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How to Treat Ringworm in Cats (6 Vet-Approved Tips)

Written by: Jessica Kim

Last Updated on January 26, 2024 by Catster Editorial Team

scottish fold cat checked by vet

How to Treat Ringworm in Cats (6 Vet-Approved Tips)


Dr. Lorna Whittemore Photo


Dr. Lorna Whittemore


The information is current and up-to-date in accordance with the latest veterinarian research.

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Ringworm is a common fungal disease in mammals that can cause discomfort and irritation in cats. You can determine if your cat has ringworm by going to a veterinarian and having them complete a physical exam and any testing needed. Treating ringworm often consists of a mixture of topical treatment and oral medications.

It’s important to follow through with the treatment to ensure that your cat is completely cured. If you end the treatment earlier than the prescribed duration, your cat may start showing signs of ringworm again. Ringworm is highly infectious and should be treated thoroughly to prevent infecting other pets and people. Here are some tips and tricks for treating a cat with ringworm and helping them recover.

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The 6 Tips For Treating Ringworm in Cats

1. Topical Treatment

Veterinarians commonly prescribe a topical treatment for ringworm. The treatments can be creams, ointments, or medicated shampoos. Depending on the severity of the infection, topical treatments are typically used for several weeks to several months. Make sure always to wash your hands and disinfect any surfaces your cat has touched after you’ve applied the topical treatment.

Some cats benefit from getting shaved if they have just one or two affected areas on the skin. This can help the ointment get absorbed more effectively. Remember only to shave your cat after you’ve received clearance from your veterinarian.

cleaning cat by shampoo on water bath
Image Credit: angnokever, Shutterstock

2. Oral Treatment

Cats will also require oral antifungal medication. It’s essential to monitor your cat’s condition after they’ve taken the medication. If you notice adverse side effects, notify your veterinarian right away.

Cats typically need to take oral medication for at least 6 weeks. The treatment can exceed this amount of time since some cats respond to medication differently.

3. Clean Your Living Space

Since ringworm spreads through fungal spores, it’s important to clean up your living space while your cat receives treatment. Cats can remain infectious for about 3 weeks after the start of treatment. It’s best to complete one deep cleaning and maintain cleaning regularly throughout the treatment course. Ask your veterinarian which disinfectant protocol and product to use.

Fungal spores can spread with cat hair, so cleaning up and vacuuming hairs on your floors and furniture is crucial. After you vacuum, use a disinfectant to kill the live spores.

Woman vacuuming a blue couch
Image Credit: surachet khamsuk,

4. Quarantine Your Cat

Ringworms can be transferred from cats to humans and vice versa. So, you may need to quarantine your cat if they’re a heavy shedder or if you live with young children or immunocompromised individuals. Having a designated room to keep your cat in while they receive the treatment can prevent the spread of the disease.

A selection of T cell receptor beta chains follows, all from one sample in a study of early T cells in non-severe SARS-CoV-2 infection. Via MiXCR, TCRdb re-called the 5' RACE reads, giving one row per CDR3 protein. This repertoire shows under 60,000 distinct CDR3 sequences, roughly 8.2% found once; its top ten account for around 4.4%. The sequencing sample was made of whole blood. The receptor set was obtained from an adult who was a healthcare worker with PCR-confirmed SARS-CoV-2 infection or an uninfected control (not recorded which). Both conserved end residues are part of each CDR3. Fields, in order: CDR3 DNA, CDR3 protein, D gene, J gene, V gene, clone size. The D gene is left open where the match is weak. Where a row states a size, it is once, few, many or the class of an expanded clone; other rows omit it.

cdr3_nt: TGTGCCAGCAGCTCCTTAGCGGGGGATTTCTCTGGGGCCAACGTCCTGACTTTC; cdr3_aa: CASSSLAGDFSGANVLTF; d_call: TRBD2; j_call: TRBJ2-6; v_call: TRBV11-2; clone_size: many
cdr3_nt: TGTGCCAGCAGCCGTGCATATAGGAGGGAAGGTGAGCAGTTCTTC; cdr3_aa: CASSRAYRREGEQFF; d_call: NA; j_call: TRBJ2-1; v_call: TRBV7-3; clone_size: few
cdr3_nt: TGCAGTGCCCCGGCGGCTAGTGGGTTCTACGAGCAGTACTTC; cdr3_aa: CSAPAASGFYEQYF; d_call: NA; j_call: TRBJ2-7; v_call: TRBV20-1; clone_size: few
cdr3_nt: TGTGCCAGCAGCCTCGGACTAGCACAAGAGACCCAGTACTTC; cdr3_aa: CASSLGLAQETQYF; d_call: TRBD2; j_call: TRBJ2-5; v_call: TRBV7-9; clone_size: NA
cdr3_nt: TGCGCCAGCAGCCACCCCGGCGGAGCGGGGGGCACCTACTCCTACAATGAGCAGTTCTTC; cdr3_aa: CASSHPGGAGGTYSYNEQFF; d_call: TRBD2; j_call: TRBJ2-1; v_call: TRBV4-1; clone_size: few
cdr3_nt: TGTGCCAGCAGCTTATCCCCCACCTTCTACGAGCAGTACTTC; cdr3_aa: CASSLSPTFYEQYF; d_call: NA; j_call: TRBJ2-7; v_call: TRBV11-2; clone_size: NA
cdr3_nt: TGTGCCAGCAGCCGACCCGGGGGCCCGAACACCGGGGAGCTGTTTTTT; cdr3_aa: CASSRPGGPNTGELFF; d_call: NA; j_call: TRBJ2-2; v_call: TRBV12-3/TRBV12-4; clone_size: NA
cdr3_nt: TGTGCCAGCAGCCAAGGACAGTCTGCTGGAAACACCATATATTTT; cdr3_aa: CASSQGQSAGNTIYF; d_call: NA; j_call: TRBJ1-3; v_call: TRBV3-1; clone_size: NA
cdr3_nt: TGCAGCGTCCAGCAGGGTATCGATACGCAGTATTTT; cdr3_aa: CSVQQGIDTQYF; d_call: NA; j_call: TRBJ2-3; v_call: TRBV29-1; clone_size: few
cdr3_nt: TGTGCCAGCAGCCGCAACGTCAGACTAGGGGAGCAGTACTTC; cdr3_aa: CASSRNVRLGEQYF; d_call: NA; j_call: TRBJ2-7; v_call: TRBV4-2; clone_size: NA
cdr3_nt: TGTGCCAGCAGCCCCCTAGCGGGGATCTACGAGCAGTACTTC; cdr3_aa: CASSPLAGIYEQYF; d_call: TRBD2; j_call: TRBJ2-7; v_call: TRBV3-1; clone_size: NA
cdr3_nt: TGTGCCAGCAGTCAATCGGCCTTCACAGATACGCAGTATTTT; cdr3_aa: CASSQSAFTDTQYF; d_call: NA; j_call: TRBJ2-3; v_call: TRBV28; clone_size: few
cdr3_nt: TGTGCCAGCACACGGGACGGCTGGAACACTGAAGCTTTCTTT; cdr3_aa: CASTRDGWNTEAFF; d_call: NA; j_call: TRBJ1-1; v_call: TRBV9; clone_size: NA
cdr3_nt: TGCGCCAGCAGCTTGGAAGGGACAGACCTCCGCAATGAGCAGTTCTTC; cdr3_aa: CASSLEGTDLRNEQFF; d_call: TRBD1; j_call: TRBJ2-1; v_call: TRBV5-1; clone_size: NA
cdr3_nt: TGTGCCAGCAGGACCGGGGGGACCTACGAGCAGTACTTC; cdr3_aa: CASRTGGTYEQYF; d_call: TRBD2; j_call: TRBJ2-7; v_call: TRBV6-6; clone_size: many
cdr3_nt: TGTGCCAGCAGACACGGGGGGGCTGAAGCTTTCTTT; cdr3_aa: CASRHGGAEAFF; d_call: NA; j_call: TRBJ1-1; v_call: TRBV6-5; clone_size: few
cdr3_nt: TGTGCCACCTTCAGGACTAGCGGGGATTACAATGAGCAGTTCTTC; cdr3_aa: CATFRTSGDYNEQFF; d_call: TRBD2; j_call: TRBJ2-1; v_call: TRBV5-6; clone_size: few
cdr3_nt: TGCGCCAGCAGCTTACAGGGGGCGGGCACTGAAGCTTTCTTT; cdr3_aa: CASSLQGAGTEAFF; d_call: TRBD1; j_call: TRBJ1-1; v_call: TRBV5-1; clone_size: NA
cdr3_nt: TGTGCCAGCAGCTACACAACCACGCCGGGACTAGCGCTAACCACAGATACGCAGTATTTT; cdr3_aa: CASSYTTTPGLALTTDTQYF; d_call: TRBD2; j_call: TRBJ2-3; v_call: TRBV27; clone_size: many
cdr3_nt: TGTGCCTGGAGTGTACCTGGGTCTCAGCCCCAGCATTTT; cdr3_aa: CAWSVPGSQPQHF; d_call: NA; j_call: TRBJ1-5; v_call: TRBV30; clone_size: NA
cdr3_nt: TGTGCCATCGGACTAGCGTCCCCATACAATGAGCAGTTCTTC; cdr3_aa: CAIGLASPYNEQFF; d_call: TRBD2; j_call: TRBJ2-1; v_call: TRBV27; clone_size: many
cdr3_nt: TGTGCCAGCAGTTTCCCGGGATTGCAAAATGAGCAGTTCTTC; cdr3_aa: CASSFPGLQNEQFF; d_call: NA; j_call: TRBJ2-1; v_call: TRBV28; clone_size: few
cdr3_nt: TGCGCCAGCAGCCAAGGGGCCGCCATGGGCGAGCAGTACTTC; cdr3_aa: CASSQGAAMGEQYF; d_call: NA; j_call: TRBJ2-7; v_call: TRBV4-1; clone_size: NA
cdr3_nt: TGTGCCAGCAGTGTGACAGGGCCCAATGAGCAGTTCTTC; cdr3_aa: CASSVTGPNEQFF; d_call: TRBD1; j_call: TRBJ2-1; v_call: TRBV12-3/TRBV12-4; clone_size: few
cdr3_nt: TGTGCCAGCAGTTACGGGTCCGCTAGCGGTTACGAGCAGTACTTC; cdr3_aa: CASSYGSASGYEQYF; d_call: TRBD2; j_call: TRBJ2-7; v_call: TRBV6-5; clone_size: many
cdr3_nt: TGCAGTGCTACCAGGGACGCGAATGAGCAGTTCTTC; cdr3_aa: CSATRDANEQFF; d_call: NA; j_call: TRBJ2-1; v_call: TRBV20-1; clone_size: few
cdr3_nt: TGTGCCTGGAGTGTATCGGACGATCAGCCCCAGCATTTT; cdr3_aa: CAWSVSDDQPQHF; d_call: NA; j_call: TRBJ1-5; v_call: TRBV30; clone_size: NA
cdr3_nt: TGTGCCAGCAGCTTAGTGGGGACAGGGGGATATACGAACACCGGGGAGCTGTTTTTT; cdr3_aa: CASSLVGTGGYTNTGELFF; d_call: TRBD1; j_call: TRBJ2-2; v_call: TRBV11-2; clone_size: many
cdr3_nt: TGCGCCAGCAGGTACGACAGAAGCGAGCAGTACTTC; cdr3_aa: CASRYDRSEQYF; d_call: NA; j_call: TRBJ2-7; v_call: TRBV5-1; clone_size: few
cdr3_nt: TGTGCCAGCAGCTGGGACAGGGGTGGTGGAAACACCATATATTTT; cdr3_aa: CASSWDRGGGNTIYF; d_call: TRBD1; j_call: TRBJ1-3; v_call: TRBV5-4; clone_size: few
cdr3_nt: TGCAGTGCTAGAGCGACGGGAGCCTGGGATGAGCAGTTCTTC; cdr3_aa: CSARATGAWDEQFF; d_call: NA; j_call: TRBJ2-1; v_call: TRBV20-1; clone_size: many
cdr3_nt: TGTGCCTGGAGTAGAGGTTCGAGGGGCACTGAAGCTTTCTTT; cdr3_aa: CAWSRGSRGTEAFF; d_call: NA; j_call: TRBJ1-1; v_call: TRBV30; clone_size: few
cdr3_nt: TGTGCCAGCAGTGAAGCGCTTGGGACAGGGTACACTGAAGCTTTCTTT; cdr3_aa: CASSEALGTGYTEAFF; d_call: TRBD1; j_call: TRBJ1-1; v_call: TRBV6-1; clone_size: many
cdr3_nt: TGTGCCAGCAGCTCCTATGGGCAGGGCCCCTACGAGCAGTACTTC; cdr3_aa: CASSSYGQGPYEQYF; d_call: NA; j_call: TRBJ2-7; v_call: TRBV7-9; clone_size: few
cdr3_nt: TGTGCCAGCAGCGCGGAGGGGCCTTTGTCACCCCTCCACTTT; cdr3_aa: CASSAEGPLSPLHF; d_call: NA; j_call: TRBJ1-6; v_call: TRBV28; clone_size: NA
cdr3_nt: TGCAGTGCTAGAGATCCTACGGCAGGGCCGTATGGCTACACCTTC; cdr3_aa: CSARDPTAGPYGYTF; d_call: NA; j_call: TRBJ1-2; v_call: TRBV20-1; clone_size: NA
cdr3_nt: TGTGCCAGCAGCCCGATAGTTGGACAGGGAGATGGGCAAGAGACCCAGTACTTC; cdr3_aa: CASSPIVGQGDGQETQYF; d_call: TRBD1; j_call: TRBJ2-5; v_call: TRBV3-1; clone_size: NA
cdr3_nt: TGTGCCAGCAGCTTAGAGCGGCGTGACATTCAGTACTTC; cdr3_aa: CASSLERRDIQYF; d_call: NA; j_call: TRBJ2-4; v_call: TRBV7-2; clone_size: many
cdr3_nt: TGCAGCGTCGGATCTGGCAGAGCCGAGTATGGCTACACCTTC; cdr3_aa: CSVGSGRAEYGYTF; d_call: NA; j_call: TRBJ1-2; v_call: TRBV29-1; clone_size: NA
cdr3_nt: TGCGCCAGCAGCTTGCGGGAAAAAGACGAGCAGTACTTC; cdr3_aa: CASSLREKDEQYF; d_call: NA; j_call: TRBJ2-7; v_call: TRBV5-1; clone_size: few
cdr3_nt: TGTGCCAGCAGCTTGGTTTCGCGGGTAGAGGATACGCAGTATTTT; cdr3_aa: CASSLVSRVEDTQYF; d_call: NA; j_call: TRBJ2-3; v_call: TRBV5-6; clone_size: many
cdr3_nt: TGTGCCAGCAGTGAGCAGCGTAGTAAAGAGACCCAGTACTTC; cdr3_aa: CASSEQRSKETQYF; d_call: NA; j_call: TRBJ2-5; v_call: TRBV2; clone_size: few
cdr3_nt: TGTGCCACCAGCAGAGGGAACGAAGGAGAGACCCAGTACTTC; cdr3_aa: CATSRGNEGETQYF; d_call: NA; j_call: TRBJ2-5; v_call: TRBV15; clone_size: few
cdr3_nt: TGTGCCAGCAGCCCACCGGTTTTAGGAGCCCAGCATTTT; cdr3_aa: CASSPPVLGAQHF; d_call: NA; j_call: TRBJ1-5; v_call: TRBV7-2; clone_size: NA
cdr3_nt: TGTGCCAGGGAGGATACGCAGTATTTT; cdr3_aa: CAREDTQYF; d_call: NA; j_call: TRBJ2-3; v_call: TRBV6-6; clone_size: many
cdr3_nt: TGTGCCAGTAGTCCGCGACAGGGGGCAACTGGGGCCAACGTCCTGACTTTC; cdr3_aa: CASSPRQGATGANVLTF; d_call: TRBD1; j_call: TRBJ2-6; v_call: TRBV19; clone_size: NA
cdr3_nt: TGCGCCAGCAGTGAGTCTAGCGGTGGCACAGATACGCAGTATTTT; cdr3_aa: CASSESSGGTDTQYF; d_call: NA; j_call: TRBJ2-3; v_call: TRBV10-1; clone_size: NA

It’s best if the room isn’t carpeted and doesn’t have upholstered furniture. Ensure your cat has everything they need in the room, including toys, a litter box, and plenty of hiding spaces.

5. Stay in Touch with Your Veterinarian

Since the treatment for ringworm varies from cat to cat, stay in touch with your veterinarian to ensure that your cat is recovering. Taking pictures of the affected areas to track the recovery or see if the signs have worsened can be helpful.

If you have pet insurance, check if your provider has a pet telehealth line. Some pet insurance companies offer this service, which can reassure you between visits to your veterinary care clinic.

Abyssinian cat check by vet
Image Credit: Nataly Mayak, Shutterstock

6. Work with a Professional Groomer

Some topical treatments require bathing or shaving. If you’re having trouble bathing your cat with medicated shampoo, you can try enlisting the help of a professional groomer who has experience working with resistant cats.

Remember that groomers may not allow infected cats in their facilities due to health and safety concerns. However, some may do house visits or have a mobile grooming station.

yarn ball dividerSigns of Ringworm

Cats can exhibit several signs of ringworm. The most common sign is circular areas of hair loss with scaling or crusty skin. Your cat’s coat may be brittle, stubbly, and discolored in affected areas.

Ringworm lesion in cat
Image Credit: Yaya photos, Shutterstock

Your cat’s skin may also be inflamed, and you might see increased dandruff. Cats can also self-groom and lick affected areas excessively. Due to the itchiness, they may scratch themselves more. It’s best to check your cat’s claws and nail beds because they can also get infected.

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If you suspect a case of ringworm, take your cat to your veterinarian as soon as possible so that you can start treatment immediately and help your cat fully recover. Ringworm can be a frustrating experience, and the treatment requires consistency and vigilance. It’s best to follow through and complete the treatment correctly the first time so it doesn’t reappear.

Featured Image Credit: Pixel-Shot, Shutterstock

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